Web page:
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3 strategies for investors through year-end as rate cuts start and the AI trade broadens, according to UBS

Aruni Soni   

3 strategies for investors through year-end as rate cuts start and the AI trade broadens, according to UBS
  • Investors should focus on three strategies through year-end, UBS's global chief investment officer said.
  • They include getting the tech trade right, preparing for rate cuts, and learning how to manage risk effectively.

Exiting the first quarter of the year, investors are looking at record-setting stocks, a strong US economy, and assets that have been able to shrug off geopolitical risks.

From here, they're preparing for Federal Reserve interst-rate cuts after what was the fastest hiking cycle in 40 years. Meanwhile, artificial intelligence euphoria is still going strong, propelling gains in tech. And amid those forces, as investors march into the rest of the year, UBS has three key strategies that they say are worth focusing on.

Here's what they look like:

(1) Getting the tech trade right

It is a bubble, it's not a bubble — there's no end to the number of bullish and bearish views on tech as the AI euphoria has ripped through the stock market.

"In ­our ­view, ­investors­ should­ hold­ some­ diversified ­strategic ­exposure­ to ­the ­technology­ sector ­and ­the ­likely­ winners from ­tech ­disruption," Mark Haefele, UBS's global chief ­investment­ officer, wrote to clients.

The select companies that are the likely "winners" of any tech disruption are those like AI infrastructure companies (think IBM, Microsoft, Amazon, etc.) and platform­ and ­application ­companies ­that ­are ­well positioned to leverage advances in AI.

According to the bank, the tech sector will see an 18% earn­ings growth this year and a 72% annualized growth in AI revenues over the next five years. That growth potential makes today's valuations look reasonable, Haefele wrote, but it also means that the scope for disappointment is higher too.

For anyone who is too heavy in tech right now, Haefele suggests broadening out to other promising pockets of the market, like energy transition, healthcare disruption, and solutions to address water scarcity.

(2) Getting ready for rate cuts

The Fed is currently signaling three rate cuts for the rest of the year, with the first one being seen by investors as arriving in June.

When those cuts come, it's going to send bond yields lower. According to UBS, the 10-year yield — or the benchmark interest rate for the rest of our financial system — is forecasted to drop from 4.3% today to 3.5% by year-end. That implies a total return of 9.3%, Haefele wrote.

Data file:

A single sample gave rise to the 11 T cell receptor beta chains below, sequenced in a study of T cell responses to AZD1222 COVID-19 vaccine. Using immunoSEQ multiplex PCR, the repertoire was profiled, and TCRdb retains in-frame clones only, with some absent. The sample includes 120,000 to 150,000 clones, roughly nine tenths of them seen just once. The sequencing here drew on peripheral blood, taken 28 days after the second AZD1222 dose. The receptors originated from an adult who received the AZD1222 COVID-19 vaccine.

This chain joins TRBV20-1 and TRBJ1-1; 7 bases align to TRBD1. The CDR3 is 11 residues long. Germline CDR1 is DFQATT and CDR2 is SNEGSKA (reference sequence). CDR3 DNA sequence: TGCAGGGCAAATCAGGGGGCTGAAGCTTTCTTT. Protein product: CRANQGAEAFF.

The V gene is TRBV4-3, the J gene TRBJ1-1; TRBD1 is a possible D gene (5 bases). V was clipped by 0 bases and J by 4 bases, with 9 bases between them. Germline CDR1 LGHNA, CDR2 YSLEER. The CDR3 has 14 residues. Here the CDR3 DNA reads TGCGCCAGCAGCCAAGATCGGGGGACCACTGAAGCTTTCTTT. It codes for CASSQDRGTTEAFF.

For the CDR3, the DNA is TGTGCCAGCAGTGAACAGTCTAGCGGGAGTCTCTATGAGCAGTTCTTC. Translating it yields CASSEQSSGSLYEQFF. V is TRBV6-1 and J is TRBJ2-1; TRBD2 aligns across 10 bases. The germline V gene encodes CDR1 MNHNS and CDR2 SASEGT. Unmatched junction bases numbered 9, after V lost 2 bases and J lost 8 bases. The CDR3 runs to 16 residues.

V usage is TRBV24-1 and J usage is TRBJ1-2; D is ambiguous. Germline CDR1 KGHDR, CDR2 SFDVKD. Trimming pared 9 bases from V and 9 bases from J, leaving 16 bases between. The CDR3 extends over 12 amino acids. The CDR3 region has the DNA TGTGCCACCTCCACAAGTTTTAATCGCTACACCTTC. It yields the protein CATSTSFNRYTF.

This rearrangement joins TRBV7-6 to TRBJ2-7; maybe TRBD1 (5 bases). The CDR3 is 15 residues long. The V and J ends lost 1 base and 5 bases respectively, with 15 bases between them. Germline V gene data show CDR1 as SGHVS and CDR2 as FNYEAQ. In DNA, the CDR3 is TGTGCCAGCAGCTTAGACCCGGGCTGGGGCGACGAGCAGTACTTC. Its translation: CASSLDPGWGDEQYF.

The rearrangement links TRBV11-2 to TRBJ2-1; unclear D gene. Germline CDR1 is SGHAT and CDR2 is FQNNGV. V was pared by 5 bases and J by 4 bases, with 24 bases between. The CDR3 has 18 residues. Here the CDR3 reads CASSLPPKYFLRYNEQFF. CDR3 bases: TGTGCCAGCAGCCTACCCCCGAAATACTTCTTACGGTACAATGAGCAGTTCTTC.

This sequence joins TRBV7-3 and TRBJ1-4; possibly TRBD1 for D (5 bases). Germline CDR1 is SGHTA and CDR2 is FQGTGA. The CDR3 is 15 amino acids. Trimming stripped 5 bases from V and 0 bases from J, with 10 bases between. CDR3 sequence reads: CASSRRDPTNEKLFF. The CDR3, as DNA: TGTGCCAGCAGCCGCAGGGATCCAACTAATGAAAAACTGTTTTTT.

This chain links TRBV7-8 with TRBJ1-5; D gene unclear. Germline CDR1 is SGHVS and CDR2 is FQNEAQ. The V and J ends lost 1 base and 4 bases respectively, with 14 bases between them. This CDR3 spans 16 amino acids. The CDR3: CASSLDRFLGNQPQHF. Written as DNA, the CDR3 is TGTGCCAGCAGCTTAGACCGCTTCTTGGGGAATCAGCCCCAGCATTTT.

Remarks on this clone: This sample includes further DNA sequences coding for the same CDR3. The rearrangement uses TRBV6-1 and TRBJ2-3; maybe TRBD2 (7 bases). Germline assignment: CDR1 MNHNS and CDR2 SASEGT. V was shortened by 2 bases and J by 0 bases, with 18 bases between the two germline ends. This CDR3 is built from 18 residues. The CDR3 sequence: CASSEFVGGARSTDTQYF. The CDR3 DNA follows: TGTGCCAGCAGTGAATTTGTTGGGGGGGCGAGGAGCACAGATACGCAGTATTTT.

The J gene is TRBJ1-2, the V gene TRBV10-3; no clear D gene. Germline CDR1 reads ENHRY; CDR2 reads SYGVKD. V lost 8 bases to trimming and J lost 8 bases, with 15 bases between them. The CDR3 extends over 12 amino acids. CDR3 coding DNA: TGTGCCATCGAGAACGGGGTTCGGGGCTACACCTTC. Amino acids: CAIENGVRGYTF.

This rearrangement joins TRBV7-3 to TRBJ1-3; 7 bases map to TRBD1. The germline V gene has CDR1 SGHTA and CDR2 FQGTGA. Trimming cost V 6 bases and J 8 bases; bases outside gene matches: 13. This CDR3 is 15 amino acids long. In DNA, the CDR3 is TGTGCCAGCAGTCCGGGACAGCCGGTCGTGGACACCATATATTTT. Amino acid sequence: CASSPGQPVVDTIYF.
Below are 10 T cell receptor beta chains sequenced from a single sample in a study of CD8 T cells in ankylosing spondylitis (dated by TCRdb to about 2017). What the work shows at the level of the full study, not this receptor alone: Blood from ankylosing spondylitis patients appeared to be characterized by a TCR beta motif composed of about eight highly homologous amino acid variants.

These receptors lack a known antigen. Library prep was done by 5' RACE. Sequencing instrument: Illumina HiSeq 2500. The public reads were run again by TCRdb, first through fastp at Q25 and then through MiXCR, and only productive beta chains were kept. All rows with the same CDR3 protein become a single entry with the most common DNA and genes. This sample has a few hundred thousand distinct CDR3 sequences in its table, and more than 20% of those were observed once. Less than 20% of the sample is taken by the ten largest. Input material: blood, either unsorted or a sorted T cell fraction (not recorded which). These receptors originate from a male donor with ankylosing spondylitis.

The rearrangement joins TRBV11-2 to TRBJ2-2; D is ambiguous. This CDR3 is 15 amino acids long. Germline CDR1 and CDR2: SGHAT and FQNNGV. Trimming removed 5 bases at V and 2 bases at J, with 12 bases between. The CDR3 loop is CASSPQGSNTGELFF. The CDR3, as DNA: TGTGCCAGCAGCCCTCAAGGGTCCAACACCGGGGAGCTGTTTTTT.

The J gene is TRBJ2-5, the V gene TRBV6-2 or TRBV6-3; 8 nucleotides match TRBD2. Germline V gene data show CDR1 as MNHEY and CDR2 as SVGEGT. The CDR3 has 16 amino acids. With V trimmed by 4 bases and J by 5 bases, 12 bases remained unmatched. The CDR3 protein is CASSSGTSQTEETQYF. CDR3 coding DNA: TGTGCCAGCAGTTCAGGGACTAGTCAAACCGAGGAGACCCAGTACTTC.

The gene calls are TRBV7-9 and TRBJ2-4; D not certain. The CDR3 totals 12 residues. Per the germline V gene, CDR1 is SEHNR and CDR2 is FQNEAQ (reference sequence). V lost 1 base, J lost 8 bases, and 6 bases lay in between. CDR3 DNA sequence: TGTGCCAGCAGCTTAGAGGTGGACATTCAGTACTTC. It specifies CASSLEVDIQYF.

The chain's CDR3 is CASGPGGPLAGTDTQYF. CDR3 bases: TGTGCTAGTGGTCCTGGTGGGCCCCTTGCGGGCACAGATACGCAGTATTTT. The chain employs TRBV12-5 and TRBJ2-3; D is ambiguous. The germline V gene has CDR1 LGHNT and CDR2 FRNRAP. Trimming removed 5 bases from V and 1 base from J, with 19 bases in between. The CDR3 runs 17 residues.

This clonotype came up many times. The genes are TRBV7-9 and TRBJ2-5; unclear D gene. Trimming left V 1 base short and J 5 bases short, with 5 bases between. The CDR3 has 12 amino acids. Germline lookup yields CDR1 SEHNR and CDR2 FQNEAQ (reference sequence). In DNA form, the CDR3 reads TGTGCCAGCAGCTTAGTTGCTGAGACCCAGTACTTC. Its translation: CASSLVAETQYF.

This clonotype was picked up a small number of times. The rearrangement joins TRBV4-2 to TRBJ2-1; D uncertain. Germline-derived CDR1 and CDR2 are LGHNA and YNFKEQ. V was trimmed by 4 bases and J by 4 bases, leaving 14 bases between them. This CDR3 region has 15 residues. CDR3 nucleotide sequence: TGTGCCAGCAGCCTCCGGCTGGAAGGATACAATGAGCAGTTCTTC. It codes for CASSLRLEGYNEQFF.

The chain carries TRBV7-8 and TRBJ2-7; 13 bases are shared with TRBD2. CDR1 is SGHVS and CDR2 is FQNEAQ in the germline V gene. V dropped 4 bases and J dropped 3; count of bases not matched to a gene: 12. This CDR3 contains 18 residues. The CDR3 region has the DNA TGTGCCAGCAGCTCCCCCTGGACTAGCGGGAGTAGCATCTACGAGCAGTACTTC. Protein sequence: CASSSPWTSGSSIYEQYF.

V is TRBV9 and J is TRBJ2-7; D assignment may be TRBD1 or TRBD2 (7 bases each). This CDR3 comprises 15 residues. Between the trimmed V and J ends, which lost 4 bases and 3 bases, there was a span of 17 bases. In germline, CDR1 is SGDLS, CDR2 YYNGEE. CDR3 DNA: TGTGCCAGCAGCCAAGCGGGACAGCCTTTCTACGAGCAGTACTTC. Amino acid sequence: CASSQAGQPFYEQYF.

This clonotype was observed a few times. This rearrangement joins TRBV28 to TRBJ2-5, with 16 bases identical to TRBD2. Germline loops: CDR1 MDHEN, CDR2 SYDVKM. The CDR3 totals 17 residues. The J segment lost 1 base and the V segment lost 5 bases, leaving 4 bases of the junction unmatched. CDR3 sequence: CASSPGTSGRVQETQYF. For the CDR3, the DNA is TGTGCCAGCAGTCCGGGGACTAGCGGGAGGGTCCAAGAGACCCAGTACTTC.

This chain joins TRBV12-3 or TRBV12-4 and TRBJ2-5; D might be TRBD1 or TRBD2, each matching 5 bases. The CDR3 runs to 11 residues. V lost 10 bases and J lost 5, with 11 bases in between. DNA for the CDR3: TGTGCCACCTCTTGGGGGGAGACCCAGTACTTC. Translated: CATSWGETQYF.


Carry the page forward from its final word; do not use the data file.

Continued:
"This backdrop means that now is an attractive time for investors to lock in still-elevated yields, benefit from potential capital gains if yields fall, and diversify portfolios against risks," he said. "We think it is important to take steps to prepare portfolios for lower interest rates — in particular, by ensuring they have exposure to durable income streams."

That means diversifying liquidity holdings into fixed-term deposits, bond ladders, and structured investment strategies, beyond just cash and money-market funds. Investors should also consider high-quality bonds which look attractive because of high interest rates, like ­investment­-grade­ corporate­ bonds.

(3) Learning how to manage risk effectively

There are myriad of risks lurking in the shadows waiting to grip nervous investors, from perky inflation numbers to market volatility before the 2024 election.

"Against this backdrop, and with major equity indexes trading near all-time highs, it can be tempting for investors to manage risks by taking profits or staying on the sidelines," Haefele wrote.

But that would be a mistake.

"History ­has ­shown­ that­ being­ invested ­and ­hedging ­risks ­is­ preferable­ to­ selling ­out­ or ­staying ­uninvested," he said.

Instead, to navigate the minefield of risks, investors should effectively diversify their assets across asset­ classes, regions and sectors. That could mean adopting theories like the 60/40 split, which allocates 60% of a portfolio to stocks and 40% to bonds. That strategy has only delivered a negative return over a 5 year horizon 5% of the time, Haefele wrote.

Investors should also remember that diversifying a portfolio is not limited to just stocks and bonds, he noted. For example, UBS is optimistic about certain strategies with "unique sources of returns" like credit hedge funds and private equity, and investing themes like digitization and decarbonization.

"As we navigate a year that promises to be historic for financial markets, our guiding principles remain steadfast: a commitment to long-term thinking, diversification, and the belief that time in the market trumps timing the market," he said.

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